In 2011, Dika Restiani had set her sights on acquiring a Masters degree in International Political Economy at the Rajaratnam School of International Studies (RSIS) in Nanyang Technological University. Little did she know that decision would compete for the first-ever Muslimah Beauty Pageant that would turn her whole world upside down – for the better! After taking home the much coveted crown, Resty (as she is known to her friends) found herself in a rollercoaster ride of fashion shows, social commitments, and, yes, her own flavor of fame and glory.

The 26-year old fashion model, non-profit organizer and entrepreneur (she has her own line of fashion clothes) feels that being beautiful does not need to be in opposition to one’s religious beliefs. In fact, religion and beauty can go well together (and women do not need to show off too much skin just to be pretty).

What do you think makes a woman beautiful?

A beautiful woman is one who is able to maintain her dignity and at the same time able to contribute well for the betterment of the community. For me, beauty is not just a physical thing. It is about how our existence can be valuable for others.

Do you think there is a clash between your religious beliefs and the notion of beauty that many women adhere to?

I believe there is a lot of misunderstanding on the definition of beauty itself. Many people assume that beauty is the exploitation of women through body, face, and other physical things. But beauty, in my view, is not only about physical attractiveness. It is about how our existence can be valuable for others. So, it goes beyond the physical and depends more on human connections. The beauty of a woman will glow when she is doing good or doing something useful for the society. For example, if there is an incredible woman with the most perfect physical features, but when she misbehaves, the things she does will reduce the physical beauty that she has. Morals and good manners will make someone, who may not be physically perfect, look beautiful always in the eyes of others and in the ‘eyes’ of God, of course.

Why did you decide to join the Muslimah Beauty in 2011?

I decided to participate in the pageant as well as the Ambassador of Fashion Muslim Halal and Sharia, Muslimah Beauty initially because of the prizes. They were giving the winner a free pilgrimage to Mecca for two and that was enough to get me interested. I thought, if I won, I would love to bring my mother with me, as my gift to her. I remember my mother often saying that she wanted to see the Ka’aba. She just came back from Hajj at that time and when she was home, I heard her say, “I miss to see the Kaaba.” Of course, as a child there was a sense of aspiration for me to be able to bring her to see Mecca again and give her want she direly wanted. And thank God I won the competition and I was able to make my mother’s dream come true.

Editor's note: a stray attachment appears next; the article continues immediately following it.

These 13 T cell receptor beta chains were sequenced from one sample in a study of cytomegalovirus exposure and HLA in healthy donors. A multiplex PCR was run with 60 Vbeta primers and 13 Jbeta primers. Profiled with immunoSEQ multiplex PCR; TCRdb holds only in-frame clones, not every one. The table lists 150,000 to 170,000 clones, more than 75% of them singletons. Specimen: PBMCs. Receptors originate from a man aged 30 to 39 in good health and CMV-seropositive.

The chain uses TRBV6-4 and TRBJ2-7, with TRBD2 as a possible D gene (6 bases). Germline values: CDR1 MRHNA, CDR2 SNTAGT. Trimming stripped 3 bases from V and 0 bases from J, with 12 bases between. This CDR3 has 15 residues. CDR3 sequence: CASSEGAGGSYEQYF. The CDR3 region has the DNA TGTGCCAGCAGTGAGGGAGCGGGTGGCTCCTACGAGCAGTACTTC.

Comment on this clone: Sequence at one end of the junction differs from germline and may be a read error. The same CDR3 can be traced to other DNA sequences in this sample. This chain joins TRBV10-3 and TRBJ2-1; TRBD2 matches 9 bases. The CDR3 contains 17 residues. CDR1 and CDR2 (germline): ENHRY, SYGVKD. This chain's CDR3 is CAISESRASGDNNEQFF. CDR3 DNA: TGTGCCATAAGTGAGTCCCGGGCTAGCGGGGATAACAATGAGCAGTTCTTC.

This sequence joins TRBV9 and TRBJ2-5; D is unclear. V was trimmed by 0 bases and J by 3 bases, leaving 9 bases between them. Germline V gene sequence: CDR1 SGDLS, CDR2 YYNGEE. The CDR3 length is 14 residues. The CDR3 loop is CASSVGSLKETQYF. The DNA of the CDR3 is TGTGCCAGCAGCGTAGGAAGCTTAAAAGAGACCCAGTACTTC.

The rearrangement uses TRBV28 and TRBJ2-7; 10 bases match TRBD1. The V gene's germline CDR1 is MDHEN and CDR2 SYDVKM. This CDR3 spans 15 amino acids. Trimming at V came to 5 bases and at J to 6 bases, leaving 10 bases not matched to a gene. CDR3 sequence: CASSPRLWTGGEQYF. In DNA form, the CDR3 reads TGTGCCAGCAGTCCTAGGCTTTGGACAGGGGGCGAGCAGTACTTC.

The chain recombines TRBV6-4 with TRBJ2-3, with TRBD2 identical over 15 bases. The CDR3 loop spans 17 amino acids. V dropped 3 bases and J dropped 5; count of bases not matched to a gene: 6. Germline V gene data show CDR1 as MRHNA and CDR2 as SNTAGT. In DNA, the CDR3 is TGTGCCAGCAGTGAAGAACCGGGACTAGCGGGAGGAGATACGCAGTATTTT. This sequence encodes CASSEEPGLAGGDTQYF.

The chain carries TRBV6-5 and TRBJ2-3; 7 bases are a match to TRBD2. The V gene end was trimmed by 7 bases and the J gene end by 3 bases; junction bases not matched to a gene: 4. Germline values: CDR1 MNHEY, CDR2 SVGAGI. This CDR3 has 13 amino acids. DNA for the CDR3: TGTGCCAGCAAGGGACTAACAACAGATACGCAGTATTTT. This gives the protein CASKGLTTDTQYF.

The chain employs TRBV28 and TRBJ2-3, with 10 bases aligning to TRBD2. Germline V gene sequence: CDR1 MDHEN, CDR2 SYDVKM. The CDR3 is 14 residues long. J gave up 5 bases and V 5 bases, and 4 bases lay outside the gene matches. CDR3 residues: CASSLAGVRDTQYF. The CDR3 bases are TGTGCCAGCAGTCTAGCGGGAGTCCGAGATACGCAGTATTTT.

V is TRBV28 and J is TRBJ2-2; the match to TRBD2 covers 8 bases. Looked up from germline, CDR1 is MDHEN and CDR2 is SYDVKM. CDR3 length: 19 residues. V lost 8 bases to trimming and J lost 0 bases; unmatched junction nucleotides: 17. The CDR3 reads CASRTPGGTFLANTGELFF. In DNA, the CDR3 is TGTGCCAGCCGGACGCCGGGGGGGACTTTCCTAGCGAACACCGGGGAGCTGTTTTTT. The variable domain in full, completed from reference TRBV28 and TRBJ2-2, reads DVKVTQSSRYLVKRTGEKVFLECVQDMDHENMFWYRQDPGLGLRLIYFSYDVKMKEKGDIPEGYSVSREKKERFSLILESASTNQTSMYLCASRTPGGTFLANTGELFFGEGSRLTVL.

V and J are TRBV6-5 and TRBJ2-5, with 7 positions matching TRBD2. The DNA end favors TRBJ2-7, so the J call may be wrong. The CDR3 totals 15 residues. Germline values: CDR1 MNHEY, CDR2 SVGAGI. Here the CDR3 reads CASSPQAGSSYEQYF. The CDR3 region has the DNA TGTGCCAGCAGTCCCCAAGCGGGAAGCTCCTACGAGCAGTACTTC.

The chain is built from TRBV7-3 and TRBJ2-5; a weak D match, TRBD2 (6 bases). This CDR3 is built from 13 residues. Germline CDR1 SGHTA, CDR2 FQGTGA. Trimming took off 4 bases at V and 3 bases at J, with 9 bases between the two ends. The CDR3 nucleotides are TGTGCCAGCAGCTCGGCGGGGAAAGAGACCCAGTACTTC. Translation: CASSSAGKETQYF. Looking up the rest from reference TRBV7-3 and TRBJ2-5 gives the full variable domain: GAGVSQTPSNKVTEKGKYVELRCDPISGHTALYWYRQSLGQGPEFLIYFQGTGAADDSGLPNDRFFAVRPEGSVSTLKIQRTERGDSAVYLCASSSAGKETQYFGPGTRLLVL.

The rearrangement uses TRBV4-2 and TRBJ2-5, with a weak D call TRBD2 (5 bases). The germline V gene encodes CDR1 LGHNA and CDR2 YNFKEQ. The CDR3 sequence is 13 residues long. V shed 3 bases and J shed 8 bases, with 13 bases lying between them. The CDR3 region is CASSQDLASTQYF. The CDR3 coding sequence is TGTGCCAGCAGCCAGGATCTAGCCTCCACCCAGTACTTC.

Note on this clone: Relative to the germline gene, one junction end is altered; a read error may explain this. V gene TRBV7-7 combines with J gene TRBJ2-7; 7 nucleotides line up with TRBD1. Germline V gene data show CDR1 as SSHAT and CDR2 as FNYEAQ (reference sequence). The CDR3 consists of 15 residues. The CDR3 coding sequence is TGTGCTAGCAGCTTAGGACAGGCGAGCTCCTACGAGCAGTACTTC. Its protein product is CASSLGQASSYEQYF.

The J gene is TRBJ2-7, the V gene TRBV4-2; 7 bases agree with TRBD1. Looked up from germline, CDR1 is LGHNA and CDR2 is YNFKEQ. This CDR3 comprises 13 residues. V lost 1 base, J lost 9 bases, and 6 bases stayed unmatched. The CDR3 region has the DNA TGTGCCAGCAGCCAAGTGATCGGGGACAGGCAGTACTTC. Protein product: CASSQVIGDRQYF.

Did you have any expectations before joining the pageant?

I did not really have any expectations. I was not thinking about winning or not. Besides, I was studying in Singapore and my parents expected me to concentrate on my studies. Alhamdulillah wasyukurillah, what happened was more than what I expected. Not only was I able to take my mother to go and see the Ka’aba during the pilgrimage again, but I was also commissioned by the Government of Indonesia to go to Paris for a fashion show, photo shoot, and to promote Indonesian Muslim fashion in the French capital. It felt like a dream come true, Subhanallah.

[widgetkit id=71]

How did your life change after winning the competition?

After winning the Muslimah Beauty 2011, there certainly were many changes going on in my life. Being famous or known to many people (especially after the fashion show and photo shoot in Paris). I became a fashion icon and Muslim teen idol. I also received many offers to appear on TV and many other media. But if I may be honest, those are not the things that I would pursue in this world. In fact, at the height of the fame, I was actually afraid to slip in the pleasures of the world of fame and materialism. But I absolutely love doing social work. It makes me feel happy and I was able to learn how to be more sensitive and have a caring heart for others. I feel most satisfied and rewarded when I can bring many benefits to people, particularly the marginalised and poor. This type of happiness is something that money cannot buy.

As a young woman who has already achieved so many things, what are your plans for the future?

Honestly, even now I feel that I am a ‘nobody.’ I feel neither rich nor great. I do not consider myself a famous person. But I am a grateful person. I thank God that I have recently completed my studies at RSIS. In the near future, I would really like to become a lecturer and to share my knowledge with others. I also run my own business in fashion and beauty, which I named KHADDIJAH. Finally, I plan to dedicate some of my time to two social organisations I am currently involved with: Plangi (Care for the Children of the Country), that takes care of children who do not have a chance to get a decent education and the Indonesian Young Sociopreneur Club (IYS Club), which is platform for young entrepreneurs to provide skills training for underprivileged or low-income families.

In this fast-paced and highly liberated world, it is easy to lose sight of what really matters in life. It is therefore very refreshing to see young women like Resty who sees beauty, religion, and womanhood as a means to reach out to the community and undertake socially relevant endeavors. Intelligent, beautiful in heart and spirit, and caring for others, that is Dika Restiani.